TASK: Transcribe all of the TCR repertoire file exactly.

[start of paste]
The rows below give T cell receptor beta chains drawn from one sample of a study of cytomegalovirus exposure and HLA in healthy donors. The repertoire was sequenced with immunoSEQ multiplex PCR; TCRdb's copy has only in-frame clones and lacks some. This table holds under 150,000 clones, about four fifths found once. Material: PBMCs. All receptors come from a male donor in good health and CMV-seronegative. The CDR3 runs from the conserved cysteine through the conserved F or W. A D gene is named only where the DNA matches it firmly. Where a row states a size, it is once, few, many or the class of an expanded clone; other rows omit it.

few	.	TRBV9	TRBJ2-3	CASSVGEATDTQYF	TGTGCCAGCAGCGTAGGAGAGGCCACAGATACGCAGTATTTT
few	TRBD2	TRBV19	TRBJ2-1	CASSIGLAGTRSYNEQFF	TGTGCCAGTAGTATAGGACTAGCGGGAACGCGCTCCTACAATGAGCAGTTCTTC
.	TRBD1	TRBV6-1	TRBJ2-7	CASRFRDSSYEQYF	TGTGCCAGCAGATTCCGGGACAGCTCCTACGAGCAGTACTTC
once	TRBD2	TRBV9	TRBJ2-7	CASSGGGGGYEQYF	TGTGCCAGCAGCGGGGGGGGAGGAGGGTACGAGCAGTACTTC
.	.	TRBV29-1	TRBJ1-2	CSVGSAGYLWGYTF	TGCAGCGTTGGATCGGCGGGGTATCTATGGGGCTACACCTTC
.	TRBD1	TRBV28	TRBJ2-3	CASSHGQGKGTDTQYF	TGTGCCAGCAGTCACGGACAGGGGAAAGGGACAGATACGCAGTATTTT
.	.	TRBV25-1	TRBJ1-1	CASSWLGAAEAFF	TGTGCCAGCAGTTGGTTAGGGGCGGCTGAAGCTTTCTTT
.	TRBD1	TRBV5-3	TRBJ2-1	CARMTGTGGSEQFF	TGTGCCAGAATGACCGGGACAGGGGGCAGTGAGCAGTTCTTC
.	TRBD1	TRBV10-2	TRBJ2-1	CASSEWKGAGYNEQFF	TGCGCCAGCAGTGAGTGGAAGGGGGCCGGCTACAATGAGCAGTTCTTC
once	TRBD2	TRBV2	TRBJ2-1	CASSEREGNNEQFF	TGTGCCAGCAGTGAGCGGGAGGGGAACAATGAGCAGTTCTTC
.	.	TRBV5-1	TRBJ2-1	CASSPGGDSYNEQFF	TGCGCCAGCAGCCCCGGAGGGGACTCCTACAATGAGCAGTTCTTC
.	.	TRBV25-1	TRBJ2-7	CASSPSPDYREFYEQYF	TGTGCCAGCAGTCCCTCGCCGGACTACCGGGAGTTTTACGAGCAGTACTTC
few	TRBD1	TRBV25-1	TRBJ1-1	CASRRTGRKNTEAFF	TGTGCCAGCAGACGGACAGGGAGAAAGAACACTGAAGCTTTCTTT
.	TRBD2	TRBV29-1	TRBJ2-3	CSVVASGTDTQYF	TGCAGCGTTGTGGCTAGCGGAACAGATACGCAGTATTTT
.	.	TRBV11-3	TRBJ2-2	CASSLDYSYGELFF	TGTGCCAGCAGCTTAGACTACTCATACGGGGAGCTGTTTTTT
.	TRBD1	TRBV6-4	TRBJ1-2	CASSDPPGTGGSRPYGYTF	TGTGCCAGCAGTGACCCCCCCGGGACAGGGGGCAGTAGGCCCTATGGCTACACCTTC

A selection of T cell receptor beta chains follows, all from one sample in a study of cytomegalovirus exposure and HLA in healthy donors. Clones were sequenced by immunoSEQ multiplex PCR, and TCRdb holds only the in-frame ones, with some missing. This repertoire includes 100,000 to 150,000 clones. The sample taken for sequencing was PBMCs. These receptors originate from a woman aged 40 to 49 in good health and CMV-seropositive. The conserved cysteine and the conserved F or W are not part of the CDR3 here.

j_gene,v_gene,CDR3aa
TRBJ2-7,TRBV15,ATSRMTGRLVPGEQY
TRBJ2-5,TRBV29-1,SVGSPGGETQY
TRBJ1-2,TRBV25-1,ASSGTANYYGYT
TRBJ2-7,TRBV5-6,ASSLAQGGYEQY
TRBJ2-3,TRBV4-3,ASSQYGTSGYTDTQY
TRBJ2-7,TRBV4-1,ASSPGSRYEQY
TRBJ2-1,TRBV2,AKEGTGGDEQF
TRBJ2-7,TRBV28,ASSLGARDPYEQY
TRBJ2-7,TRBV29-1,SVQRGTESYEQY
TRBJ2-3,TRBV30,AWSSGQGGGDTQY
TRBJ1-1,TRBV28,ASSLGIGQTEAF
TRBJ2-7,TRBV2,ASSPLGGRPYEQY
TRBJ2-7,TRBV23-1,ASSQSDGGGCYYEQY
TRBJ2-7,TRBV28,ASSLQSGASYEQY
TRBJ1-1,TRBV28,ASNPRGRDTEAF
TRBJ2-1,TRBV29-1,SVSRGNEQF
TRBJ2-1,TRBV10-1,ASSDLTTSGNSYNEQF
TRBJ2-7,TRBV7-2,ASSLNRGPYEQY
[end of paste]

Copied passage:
The rows below give T cell receptor beta chains drawn from one sample of a study of cytomegalovirus exposure and HLA in healthy donors. The repertoire was sequenced with immunoSEQ multiplex PCR; TCRdb's copy has only in-frame clones and lacks some. This table holds under 150,000 clones, about four fifths found once. Material: PBMCs. All receptors come from a male donor in good health and CMV-seronegative. The CDR3 runs from the conserved cysteine through the conserved F or W. A D gene is named only where the DNA matches it firmly. Where a row states a size, it is once, few, many or the class of an expanded clone; other rows omit it.

few	.	TRBV9	TRBJ2-3	CASSVGEATDTQYF	TGTGCCAGCAGCGTAGGAGAGGCCACAGATACGCAGTATTTT
few	TRBD2	TRBV19	TRBJ2-1	CASSIGLAGTRSYNEQFF	TGTGCCAGTAGTATAGGACTAGCGGGAACGCGCTCCTACAATGAGCAGTTCTTC
.	TRBD1	TRBV6-1	TRBJ2-7	CASRFRDSSYEQYF	TGTGCCAGCAGATTCCGGGACAGCTCCTACGAGCAGTACTTC
once	TRBD2	TRBV9	TRBJ2-7	CASSGGGGGYEQYF	TGTGCCAGCAGCGGGGGGGGAGGAGGGTACGAGCAGTACTTC
.	.	TRBV29-1	TRBJ1-2	CSVGSAGYLWGYTF	TGCAGCGTTGGATCGGCGGGGTATCTATGGGGCTACACCTTC
.	TRBD1	TRBV28	TRBJ2-3	CASSHGQGKGTDTQYF	TGTGCCAGCAGTCACGGACAGGGGAAAGGGACAGATACGCAGTATTTT
.	.	TRBV25-1	TRBJ1-1	CASSWLGAAEAFF	TGTGCCAGCAGTTGGTTAGGGGCGGCTGAAGCTTTCTTT
.	TRBD1	TRBV5-3	TRBJ2-1	CARMTGTGGSEQFF	TGTGCCAGAATGACCGGGACAGGGGGCAGTGAGCAGTTCTTC
.	TRBD1	TRBV10-2	TRBJ2-1	CASSEWKGAGYNEQFF	TGCGCCAGCAGTGAGTGGAAGGGGGCCGGCTACAATGAGCAGTTCTTC
once	TRBD2	TRBV2	TRBJ2-1	CASSEREGNNEQFF	TGTGCCAGCAGTGAGCGGGAGGGGAACAATGAGCAGTTCTTC
.	.	TRBV5-1	TRBJ2-1	CASSPGGDSYNEQFF	TGCGCCAGCAGCCCCGGAGGGGACTCCTACAATGAGCAGTTCTTC
.	.	TRBV25-1	TRBJ2-7	CASSPSPDYREFYEQYF	TGTGCCAGCAGTCCCTCGCCGGACTACCGGGAGTTTTACGAGCAGTACTTC
few	TRBD1	TRBV25-1	TRBJ1-1	CASRRTGRKNTEAFF	TGTGCCAGCAGACGGACAGGGAGAAAGAACACTGAAGCTTTCTTT
.	TRBD2	TRBV29-1	TRBJ2-3	CSVVASGTDTQYF	TGCAGCGTTGTGGCTAGCGGAACAGATACGCAGTATTTT
.	.	TRBV11-3	TRBJ2-2	CASSLDYSYGELFF	TGTGCCAGCAGCTTAGACTACTCATACGGGGAGCTGTTTTTT
.	TRBD1	TRBV6-4	TRBJ1-2	CASSDPPGTGGSRPYGYTF	TGTGCCAGCAGTGACCCCCCCGGGACAGGGGGCAGTAGGCCCTATGGCTACACCTTC

A selection of T cell receptor beta chains follows, all from one sample in a study of cytomegalovirus exposure and HLA in healthy donors. Clones were sequenced by immunoSEQ multiplex PCR, and TCRdb holds only the in-frame ones, with some missing. This repertoire includes 100,000 to 150,000 clones. The sample taken for sequencing was PBMCs. These receptors originate from a woman aged 40 to 49 in good health and CMV-seropositive. The conserved cysteine and the conserved F or W are not part of the CDR3 here.

j_gene,v_gene,CDR3aa
TRBJ2-7,TRBV15,ATSRMTGRLVPGEQY
TRBJ2-5,TRBV29-1,SVGSPGGETQY
TRBJ1-2,TRBV25-1,ASSGTANYYGYT
TRBJ2-7,TRBV5-6,ASSLAQGGYEQY
TRBJ2-3,TRBV4-3,ASSQYGTSGYTDTQY
TRBJ2-7,TRBV4-1,ASSPGSRYEQY
TRBJ2-1,TRBV2,AKEGTGGDEQF
TRBJ2-7,TRBV28,ASSLGARDPYEQY
TRBJ2-7,TRBV29-1,SVQRGTESYEQY
TRBJ2-3,TRBV30,AWSSGQGGGDTQY
TRBJ1-1,TRBV28,ASSLGIGQTEAF
TRBJ2-7,TRBV2,ASSPLGGRPYEQY
TRBJ2-7,TRBV23-1,ASSQSDGGGCYYEQY
TRBJ2-7,TRBV28,ASSLQSGASYEQY
TRBJ1-1,TRBV28,ASNPRGRDTEAF
TRBJ2-1,TRBV29-1,SVSRGNEQF
TRBJ2-1,TRBV10-1,ASSDLTTSGNSYNEQF
TRBJ2-7,TRBV7-2,ASSLNRGPYEQY